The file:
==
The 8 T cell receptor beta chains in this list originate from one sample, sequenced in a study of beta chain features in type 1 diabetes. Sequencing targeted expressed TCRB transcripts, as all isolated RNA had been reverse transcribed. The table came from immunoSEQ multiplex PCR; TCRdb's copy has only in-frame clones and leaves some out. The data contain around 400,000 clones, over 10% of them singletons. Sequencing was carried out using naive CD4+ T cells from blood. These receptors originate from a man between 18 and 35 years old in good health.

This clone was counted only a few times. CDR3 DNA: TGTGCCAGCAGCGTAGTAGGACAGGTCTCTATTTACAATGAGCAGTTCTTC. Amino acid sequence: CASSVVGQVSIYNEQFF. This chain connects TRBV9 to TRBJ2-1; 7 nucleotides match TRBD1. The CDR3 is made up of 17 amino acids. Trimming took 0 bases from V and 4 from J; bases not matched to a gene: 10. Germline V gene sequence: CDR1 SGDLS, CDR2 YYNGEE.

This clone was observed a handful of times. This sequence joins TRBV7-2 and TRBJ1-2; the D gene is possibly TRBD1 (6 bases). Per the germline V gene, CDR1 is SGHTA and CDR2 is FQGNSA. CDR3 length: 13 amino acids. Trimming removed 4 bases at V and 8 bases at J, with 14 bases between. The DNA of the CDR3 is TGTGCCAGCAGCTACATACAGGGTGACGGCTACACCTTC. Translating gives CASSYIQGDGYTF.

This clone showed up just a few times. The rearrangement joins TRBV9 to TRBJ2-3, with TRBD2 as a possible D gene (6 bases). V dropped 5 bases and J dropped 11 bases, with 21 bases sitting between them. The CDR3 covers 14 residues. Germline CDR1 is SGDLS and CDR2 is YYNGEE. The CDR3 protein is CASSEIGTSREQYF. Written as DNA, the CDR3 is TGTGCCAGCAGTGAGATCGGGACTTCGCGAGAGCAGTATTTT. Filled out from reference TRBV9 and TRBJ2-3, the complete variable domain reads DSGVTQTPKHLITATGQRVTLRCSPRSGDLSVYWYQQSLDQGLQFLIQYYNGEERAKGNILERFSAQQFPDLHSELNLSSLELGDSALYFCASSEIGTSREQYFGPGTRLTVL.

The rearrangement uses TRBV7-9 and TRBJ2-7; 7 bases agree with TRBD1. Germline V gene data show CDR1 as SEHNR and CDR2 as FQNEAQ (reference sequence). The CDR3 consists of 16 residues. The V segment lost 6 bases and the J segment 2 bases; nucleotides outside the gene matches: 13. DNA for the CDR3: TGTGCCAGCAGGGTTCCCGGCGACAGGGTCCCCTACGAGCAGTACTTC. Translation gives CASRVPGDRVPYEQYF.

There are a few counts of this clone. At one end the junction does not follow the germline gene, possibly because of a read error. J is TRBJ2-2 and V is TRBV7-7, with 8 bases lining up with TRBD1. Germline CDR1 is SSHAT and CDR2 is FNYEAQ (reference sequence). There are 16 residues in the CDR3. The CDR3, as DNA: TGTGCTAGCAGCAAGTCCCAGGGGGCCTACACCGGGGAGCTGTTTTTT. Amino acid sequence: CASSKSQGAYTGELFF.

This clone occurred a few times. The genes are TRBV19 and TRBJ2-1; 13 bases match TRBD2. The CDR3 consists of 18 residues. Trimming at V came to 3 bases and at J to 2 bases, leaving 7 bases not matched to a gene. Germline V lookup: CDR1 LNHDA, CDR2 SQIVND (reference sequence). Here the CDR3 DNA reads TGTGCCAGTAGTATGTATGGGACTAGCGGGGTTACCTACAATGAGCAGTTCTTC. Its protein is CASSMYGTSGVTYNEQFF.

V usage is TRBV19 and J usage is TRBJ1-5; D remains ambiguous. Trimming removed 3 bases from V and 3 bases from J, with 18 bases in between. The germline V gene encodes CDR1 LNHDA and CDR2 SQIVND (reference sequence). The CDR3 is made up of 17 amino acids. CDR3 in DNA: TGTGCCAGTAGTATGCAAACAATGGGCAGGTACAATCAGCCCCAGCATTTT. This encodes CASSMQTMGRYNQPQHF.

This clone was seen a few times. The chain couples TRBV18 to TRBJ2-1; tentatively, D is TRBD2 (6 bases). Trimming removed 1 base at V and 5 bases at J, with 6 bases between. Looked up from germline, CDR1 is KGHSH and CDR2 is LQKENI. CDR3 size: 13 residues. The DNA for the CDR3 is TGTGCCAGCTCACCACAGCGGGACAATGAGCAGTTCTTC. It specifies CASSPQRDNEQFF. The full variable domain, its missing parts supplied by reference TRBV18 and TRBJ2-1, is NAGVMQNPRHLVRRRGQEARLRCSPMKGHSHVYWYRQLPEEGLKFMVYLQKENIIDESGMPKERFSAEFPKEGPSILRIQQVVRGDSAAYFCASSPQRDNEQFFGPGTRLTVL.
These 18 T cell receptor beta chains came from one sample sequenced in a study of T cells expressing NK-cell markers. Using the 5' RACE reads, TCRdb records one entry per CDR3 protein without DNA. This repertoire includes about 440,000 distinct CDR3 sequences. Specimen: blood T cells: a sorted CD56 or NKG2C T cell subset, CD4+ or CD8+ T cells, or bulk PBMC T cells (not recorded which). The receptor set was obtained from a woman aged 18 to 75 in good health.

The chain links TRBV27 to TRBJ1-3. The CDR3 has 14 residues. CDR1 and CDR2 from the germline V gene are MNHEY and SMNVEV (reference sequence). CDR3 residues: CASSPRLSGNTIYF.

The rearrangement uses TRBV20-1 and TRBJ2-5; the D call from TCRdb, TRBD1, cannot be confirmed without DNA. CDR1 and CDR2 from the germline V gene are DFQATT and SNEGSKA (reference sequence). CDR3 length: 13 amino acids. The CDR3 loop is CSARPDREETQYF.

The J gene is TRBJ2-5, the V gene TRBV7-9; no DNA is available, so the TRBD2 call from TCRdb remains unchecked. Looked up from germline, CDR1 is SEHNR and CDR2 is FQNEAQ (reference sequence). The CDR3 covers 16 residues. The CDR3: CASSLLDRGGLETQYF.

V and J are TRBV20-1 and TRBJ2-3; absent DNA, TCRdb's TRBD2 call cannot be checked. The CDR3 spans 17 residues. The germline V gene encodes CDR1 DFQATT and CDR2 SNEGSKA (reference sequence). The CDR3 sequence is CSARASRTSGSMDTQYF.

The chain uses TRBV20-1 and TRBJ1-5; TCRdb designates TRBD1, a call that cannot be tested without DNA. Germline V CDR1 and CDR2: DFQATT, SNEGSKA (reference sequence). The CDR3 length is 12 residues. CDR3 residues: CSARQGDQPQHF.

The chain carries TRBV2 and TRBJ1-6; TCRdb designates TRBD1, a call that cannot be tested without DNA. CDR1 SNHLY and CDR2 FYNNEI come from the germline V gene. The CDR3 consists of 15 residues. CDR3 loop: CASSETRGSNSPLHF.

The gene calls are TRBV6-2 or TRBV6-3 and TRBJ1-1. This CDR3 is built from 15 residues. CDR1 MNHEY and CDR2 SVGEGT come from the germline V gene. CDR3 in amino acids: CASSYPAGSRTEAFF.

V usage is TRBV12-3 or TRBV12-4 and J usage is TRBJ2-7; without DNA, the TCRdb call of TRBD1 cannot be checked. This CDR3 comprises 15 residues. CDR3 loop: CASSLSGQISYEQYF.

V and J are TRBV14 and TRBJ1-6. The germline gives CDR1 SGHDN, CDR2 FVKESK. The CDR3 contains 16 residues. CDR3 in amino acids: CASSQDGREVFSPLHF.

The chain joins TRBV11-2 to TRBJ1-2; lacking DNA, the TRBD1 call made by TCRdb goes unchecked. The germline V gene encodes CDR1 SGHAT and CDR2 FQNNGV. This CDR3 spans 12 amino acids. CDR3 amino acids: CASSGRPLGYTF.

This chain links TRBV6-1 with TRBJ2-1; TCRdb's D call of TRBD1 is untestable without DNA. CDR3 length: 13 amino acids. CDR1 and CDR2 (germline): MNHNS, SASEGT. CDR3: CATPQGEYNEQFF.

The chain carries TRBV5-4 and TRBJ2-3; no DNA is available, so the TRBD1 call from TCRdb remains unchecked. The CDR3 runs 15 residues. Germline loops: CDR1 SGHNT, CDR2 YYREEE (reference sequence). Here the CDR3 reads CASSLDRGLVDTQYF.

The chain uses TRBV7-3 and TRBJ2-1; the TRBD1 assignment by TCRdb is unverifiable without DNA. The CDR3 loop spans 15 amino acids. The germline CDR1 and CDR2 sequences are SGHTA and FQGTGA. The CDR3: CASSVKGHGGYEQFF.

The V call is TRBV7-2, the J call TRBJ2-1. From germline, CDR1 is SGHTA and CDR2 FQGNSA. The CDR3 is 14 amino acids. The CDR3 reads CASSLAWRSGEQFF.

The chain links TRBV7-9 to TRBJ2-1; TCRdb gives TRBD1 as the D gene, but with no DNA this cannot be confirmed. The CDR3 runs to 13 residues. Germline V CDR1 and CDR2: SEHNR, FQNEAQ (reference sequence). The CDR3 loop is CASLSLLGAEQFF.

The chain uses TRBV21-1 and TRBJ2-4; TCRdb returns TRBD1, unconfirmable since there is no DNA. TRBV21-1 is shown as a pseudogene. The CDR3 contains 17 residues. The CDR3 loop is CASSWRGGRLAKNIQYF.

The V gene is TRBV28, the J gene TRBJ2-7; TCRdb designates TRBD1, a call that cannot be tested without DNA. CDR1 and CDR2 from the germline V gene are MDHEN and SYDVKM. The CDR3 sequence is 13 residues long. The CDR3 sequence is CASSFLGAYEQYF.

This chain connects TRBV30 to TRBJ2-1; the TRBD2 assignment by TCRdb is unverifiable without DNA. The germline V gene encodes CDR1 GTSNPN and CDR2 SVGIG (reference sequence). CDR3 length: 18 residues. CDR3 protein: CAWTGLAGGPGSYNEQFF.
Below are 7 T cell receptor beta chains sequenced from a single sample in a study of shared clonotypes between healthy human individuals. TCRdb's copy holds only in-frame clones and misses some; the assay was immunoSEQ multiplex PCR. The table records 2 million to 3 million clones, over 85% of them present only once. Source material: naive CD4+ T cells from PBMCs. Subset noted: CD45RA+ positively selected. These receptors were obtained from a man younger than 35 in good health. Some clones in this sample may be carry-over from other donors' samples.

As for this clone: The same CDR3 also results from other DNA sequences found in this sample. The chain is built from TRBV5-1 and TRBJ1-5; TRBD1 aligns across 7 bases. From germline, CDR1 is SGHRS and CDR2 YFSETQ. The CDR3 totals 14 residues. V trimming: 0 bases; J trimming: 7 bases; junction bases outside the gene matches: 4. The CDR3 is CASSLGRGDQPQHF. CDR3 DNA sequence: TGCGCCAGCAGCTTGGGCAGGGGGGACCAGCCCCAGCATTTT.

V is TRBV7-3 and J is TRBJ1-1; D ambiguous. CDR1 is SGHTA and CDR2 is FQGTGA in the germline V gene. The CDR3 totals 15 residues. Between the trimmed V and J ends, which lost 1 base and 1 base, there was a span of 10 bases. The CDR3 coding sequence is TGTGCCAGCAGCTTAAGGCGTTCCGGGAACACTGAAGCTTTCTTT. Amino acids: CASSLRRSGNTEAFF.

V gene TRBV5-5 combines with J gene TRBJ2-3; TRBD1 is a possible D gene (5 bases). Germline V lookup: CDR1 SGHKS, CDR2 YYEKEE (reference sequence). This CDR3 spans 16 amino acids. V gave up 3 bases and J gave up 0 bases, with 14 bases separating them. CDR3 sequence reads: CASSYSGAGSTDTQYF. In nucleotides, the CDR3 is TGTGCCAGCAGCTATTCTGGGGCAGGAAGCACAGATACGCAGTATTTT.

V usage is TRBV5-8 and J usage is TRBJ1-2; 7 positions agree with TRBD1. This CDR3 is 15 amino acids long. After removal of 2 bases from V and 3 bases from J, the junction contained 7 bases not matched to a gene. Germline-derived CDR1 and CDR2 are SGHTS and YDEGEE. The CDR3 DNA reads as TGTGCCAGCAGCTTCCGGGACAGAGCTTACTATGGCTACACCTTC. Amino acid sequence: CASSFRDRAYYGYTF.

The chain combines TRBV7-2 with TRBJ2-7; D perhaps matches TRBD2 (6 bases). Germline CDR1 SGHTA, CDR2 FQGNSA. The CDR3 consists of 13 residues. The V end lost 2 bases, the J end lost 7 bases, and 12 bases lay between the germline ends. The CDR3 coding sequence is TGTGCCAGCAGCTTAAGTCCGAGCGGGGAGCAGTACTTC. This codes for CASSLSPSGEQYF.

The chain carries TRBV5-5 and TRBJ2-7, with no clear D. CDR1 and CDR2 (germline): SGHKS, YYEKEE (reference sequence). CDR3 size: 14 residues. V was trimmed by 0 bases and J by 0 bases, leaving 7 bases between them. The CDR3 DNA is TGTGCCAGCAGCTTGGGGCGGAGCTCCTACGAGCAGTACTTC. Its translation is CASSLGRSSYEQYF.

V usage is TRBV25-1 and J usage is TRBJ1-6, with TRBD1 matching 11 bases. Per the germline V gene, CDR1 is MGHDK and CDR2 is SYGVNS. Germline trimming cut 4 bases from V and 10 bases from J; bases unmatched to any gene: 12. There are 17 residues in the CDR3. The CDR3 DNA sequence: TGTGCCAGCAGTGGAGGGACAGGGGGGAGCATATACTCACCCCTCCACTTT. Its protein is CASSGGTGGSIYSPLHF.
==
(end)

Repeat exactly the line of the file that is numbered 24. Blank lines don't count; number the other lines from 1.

The V call is TRBV7-2, the J call TRBJ2-1. From germline, CDR1 is SGHTA and CDR2 FQGNSA. The CDR3 is 14 amino acids. The CDR3 reads CASSLAWRSGEQFF.